Over the last few months, a number of questions and concerns related to the Real Estate Assessment Center’s (REAC) administration of Uniform Physical Condition Standards (UPCS) in public housing have come to the attention of the Association. The following information lists and describes these concerns; we would like to encourage members to contact us if your housing authority (HA) has additional information related to these specific examples, or additional concerns that may not be listed.
- In your opinion, has the implementation of Inspector Notice No. 2016-03 Uniform Condition Standards (UPCS) Deficiencies and Industry Standard Repairs adversely affected the results of a REAC inspection?
Inspector Notice No. 2016-03 was issued on July 11, 2016, and effective on August 1, 2016. HUD REAC’s issuance of this notice was unusual. The guidance was originally issued as a Word document, not on HUD letterhead and unsigned. It was emailed to UPCS contract inspectors and was not originally available on the REAC website. HAs were made aware of this new guidance by inspection consultant groups, not by the Department. The notice was later published on HUD letterhead and made available online.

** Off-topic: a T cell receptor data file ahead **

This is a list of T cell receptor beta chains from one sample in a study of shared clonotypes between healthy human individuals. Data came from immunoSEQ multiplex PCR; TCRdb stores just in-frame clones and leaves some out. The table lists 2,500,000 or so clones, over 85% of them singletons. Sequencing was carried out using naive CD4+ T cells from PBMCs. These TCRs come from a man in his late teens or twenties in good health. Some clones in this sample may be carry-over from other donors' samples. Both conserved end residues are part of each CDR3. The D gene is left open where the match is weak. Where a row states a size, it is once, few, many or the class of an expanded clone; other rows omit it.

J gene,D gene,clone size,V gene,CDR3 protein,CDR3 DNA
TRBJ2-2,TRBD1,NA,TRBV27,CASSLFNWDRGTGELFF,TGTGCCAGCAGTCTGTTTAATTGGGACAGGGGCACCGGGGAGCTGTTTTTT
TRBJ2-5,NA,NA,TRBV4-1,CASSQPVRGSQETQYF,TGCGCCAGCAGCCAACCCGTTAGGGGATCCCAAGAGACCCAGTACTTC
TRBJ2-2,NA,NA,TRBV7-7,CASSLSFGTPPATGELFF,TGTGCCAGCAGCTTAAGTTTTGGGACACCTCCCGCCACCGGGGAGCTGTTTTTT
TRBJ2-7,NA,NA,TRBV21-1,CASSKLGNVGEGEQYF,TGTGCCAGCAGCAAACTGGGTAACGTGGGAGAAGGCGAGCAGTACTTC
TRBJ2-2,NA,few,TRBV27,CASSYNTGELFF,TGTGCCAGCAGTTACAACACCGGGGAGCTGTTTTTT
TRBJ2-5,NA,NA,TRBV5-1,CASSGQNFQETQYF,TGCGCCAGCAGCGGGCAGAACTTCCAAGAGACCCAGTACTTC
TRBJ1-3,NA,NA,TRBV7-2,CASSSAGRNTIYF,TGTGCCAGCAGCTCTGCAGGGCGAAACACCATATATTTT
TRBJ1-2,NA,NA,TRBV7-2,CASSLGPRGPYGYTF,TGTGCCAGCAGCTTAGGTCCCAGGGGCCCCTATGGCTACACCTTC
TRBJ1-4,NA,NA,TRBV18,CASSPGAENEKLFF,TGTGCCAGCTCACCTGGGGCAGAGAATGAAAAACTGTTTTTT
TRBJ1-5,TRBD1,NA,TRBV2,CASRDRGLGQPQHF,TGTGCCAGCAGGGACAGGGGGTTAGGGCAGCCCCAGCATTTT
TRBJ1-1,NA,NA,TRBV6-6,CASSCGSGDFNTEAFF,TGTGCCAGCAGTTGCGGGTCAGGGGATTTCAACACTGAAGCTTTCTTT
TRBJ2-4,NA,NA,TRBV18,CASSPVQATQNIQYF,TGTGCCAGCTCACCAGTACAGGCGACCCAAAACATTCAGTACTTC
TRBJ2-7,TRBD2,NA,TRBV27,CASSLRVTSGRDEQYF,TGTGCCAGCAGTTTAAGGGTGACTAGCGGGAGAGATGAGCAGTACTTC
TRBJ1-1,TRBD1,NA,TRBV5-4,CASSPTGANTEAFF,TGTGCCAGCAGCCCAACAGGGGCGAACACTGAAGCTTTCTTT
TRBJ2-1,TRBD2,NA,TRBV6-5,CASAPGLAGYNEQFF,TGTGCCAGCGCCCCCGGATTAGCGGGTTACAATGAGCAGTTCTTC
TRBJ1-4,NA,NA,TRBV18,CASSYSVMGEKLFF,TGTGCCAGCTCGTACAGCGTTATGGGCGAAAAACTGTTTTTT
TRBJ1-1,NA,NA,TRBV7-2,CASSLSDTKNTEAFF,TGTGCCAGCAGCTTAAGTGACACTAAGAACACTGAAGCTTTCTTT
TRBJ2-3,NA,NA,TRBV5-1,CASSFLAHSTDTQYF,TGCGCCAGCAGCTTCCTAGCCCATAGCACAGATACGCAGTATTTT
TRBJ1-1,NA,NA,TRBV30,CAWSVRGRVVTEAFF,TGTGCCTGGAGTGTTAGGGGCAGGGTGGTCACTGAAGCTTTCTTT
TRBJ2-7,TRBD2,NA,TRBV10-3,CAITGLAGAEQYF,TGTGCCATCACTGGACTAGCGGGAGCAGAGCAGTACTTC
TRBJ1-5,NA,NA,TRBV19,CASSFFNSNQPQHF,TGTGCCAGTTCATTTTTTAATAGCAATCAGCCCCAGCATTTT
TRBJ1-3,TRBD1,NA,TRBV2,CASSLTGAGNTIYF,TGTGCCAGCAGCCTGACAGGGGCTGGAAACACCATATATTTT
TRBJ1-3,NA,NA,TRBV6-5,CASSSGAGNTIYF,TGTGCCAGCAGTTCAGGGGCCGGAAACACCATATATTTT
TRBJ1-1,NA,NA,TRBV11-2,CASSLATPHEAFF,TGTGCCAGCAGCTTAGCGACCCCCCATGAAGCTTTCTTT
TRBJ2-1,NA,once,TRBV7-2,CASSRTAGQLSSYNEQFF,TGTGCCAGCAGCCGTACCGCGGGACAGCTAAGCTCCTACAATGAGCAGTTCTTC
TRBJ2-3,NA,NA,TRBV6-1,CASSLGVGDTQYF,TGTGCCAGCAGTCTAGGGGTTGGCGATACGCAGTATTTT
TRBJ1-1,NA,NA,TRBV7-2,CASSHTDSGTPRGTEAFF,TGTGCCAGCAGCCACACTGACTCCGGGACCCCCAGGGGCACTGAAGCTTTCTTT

Overall, it is PHADA’s understanding, after speaking with a number of inspection consultants, that HUD REAC staff has received a great deal of pushback from the industry on this notice, particularly from contract inspectors. Members have also expressed frustration and confusion related to this guidance. Concerns include, but are not limited to:
- the notice is a vague and an ill-conceived policy change;
- the notice places inspectors in the difficult position related to interpretation and could result in inconsistencies;
- the notice follows a pattern of “guidance” to inspectors that are not only clarifications to the standard, but modifications and additional requirements to without application of the Office of Management and Budget’s Good Guidance Practices that requires public comment; and
- the notice is a significant deviation from the current interpretation of the UPCS inspection standard, which generally focused on the existence of a deficiency, rather than an evaluation of the manner of repair and/or design.